Nathaniel Hackmann, Sierra Boggess, Rodney Earl Clarke, Jamie Parker, Louise Dearman, Sandra Marvin, Nadim Naaman
Sinfonia of London Conducted by John Wilson
It is one of the best reviewed albums of the year so far and the hype is, for once, entirely justified. Rumour has it that when John Wilson met with American composer John Williams at a concert in which the conductor had re-introduced some lighter American music in its original orchestration, the veteran composer greeted him with “Thank you for bringing our music back to us”.
The present recording is just such an example of Wilson bringing classic American musical theatre ‘back to us’ with the first complete recording of the full score of the show in its original orchestration, including incidental music and songs that, in some productions, are cut. The argument made is one of the sheer musical cohesion of the piece: yes, it is a book musical, but it still has a distinct and innovative musical through-line that is not felt in all productions. The innovations are at the fore of the recording, not least the idyllic act 1 opening (on stage featuring only one character visible, while the first sung line is offstage) with the orchestration in all its glory, conjuring the scene in vivid sounds. The central cowboy figure, Curly, is here played by Nathaniel Hackman, whose wonderfully rich baritone is undoubtedly one of the highlights of the recording. He is superbly complemented by Sierra Boggess’ Lawrie, with a sweet soprano voice that captures the character’s innocence as well as her strength. The secondary romance of Will and Ado Annie is voiced by Jamie Parker and Louise Dearman. Dearman is renowned already as an accomplished performer of musical theatre and cabaret and her communicative ability with Hammerstein’s lyrics is second to none. Parker is better known as an actor in straight plays, but his singing of the role here is truly a revelation — a triple threat indeed, based on his Proms performances. The more comic roles of Aunt Eller (though her wisdom underlies her wit) and Ali Hakim are ably sung by Sandra Marvin and Nadim Naaman, who bring huge character to these relatively minor figures, resulting in fully rounded characters, evident even without seeing the piece staged. In the role of Jud Fry, Rodney Earle Clarke is the singer who most audibly fights with the orchestral forces. However in Lonely Room, it is very clear just how challenging the forces of Robert Russell Bennet’s orchestrations really are, unleashing more or less the full orchestra alongside a baritone voice in mid range. Ideally, the recording levels could have been better balanced here to be a bit more sympathetic to the singer.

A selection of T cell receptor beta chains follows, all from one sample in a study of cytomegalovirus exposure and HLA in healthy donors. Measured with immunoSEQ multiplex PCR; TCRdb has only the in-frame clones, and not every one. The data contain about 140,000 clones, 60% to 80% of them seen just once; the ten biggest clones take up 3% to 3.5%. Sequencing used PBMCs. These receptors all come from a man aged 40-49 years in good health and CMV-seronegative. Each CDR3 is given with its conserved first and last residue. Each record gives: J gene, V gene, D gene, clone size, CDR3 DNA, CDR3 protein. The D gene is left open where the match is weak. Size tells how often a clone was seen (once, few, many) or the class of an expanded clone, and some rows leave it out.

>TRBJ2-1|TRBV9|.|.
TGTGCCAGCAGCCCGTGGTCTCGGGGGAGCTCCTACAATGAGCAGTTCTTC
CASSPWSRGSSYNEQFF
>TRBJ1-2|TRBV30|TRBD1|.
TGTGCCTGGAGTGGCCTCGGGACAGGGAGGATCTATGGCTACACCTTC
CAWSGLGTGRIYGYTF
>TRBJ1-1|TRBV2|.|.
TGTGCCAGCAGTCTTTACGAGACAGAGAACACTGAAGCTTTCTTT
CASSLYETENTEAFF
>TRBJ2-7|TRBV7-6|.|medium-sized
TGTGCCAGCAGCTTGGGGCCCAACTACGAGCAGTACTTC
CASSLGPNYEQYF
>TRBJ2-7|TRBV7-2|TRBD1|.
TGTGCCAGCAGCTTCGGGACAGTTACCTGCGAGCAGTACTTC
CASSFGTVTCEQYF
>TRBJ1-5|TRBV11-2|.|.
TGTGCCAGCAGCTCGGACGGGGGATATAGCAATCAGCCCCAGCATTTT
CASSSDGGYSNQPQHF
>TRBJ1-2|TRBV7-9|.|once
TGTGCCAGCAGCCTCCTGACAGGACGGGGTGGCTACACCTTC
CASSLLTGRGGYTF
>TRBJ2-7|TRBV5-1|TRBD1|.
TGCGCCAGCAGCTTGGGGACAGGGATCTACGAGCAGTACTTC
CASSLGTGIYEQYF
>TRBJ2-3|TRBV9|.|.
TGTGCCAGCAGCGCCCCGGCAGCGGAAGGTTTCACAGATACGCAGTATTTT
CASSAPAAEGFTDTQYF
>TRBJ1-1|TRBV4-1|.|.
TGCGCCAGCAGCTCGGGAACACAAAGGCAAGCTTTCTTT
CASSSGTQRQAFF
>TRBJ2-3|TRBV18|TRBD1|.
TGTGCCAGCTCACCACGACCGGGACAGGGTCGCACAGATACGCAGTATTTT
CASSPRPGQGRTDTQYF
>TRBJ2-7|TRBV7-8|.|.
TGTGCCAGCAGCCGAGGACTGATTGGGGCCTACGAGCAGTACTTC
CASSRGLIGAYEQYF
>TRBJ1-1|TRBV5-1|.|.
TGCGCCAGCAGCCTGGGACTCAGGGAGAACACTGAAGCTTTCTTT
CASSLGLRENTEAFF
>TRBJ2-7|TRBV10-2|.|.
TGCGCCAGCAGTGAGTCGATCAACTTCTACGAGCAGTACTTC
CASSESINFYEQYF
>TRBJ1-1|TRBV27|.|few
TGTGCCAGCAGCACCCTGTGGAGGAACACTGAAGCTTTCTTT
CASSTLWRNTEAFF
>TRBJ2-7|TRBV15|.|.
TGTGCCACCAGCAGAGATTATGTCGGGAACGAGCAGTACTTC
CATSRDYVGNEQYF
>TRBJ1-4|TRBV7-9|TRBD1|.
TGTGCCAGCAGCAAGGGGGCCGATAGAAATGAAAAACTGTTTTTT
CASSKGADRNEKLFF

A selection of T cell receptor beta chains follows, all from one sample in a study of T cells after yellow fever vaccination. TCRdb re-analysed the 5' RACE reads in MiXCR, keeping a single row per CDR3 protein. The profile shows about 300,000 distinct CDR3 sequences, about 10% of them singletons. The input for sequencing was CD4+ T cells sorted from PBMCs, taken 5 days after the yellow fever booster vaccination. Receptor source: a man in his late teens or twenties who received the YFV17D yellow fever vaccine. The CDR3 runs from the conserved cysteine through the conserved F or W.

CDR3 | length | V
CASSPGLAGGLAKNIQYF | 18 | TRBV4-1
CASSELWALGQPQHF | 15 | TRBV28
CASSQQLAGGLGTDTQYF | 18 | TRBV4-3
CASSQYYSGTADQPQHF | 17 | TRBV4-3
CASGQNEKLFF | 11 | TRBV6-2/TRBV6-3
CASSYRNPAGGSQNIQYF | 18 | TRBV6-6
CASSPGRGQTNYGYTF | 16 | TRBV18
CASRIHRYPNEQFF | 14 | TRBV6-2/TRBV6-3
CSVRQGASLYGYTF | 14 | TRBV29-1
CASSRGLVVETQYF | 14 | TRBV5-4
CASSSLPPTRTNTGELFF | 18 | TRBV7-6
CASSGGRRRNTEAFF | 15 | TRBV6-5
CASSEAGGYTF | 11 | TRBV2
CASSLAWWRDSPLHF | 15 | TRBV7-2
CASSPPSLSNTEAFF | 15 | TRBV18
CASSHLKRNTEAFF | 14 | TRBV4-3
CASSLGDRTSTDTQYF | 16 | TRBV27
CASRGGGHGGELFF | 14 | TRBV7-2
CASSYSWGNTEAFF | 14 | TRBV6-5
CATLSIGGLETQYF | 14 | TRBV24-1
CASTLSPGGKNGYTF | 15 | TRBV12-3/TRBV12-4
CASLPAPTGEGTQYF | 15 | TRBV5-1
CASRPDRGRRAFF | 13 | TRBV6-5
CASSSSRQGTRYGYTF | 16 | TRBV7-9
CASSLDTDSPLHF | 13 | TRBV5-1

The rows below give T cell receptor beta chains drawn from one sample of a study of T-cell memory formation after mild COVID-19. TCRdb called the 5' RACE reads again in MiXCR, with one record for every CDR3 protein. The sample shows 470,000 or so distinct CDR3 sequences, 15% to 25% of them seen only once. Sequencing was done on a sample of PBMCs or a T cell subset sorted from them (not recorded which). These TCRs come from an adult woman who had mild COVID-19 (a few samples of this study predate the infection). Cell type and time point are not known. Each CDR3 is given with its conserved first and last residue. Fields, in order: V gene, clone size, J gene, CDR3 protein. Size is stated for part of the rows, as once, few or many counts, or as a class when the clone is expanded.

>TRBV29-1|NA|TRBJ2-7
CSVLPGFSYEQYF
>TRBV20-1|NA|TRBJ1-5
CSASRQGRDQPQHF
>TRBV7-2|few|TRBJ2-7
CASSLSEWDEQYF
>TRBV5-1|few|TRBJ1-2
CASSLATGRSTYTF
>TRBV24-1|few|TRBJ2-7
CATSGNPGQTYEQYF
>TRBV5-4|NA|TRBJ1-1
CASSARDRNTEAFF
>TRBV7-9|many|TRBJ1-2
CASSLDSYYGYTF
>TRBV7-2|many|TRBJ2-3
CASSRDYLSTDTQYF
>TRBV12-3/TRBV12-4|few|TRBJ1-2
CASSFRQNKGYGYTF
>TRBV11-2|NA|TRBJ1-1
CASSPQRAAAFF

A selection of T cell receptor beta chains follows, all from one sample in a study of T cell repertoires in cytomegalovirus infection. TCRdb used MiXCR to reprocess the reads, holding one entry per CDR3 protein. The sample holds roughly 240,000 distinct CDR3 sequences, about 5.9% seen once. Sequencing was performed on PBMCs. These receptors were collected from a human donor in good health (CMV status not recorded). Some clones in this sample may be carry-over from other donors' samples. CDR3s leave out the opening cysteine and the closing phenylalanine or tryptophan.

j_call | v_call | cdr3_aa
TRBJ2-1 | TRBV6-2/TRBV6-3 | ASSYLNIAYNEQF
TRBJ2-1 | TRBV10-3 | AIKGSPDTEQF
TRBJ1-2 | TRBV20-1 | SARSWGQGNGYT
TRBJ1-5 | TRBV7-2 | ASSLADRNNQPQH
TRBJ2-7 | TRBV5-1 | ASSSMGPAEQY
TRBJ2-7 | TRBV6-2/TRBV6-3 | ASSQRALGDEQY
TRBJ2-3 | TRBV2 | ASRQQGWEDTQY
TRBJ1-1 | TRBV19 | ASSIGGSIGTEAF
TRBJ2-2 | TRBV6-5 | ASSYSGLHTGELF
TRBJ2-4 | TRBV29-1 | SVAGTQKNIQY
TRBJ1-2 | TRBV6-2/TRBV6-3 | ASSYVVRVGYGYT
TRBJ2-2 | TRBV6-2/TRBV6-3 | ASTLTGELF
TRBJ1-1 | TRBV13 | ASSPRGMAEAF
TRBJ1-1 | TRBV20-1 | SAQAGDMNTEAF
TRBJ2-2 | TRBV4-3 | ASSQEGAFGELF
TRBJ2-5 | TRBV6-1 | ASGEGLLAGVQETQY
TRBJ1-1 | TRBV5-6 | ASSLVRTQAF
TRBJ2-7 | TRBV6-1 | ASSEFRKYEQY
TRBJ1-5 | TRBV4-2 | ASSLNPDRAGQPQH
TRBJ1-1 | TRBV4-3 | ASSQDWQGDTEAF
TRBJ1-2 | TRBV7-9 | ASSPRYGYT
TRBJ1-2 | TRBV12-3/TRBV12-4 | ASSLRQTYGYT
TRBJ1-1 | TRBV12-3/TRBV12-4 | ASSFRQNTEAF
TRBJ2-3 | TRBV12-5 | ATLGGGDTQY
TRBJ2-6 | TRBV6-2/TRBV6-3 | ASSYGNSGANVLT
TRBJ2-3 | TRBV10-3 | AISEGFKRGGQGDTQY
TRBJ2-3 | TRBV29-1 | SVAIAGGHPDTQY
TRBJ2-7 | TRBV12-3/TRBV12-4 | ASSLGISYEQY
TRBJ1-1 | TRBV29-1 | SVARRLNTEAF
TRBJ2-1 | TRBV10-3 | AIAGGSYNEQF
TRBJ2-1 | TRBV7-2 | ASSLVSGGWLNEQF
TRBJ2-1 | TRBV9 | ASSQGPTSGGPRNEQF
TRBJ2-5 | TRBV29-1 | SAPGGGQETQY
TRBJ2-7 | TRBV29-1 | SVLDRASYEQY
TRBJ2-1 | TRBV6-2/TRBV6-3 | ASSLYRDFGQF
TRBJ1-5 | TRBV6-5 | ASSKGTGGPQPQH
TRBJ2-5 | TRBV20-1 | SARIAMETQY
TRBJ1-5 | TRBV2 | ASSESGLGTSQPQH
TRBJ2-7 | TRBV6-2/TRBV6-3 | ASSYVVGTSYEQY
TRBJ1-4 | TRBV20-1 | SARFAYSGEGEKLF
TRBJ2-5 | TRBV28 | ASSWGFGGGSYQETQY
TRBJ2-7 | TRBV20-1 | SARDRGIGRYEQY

The chorus also play an important role, as do the orchestral ensemble and both are an utter joy in the famed Farmer and the Cowman as well as the title song. The orchestra alone takes centre stage at several points, thanks to the inclusion of all of the instrumental music, including the intensely dramatic ballet sequence that closes the first act. The overall impression we are given as listeners is just how impressive the show must have been when audiences first saw it in 1943, kick-starting a new form of American musical theatre, unafraid of raising moral questions about historical times of transition. With this recording, Wilson, the cast and ensemble may very well have created the truly definitive recording of Oklahoma! for the ages. DA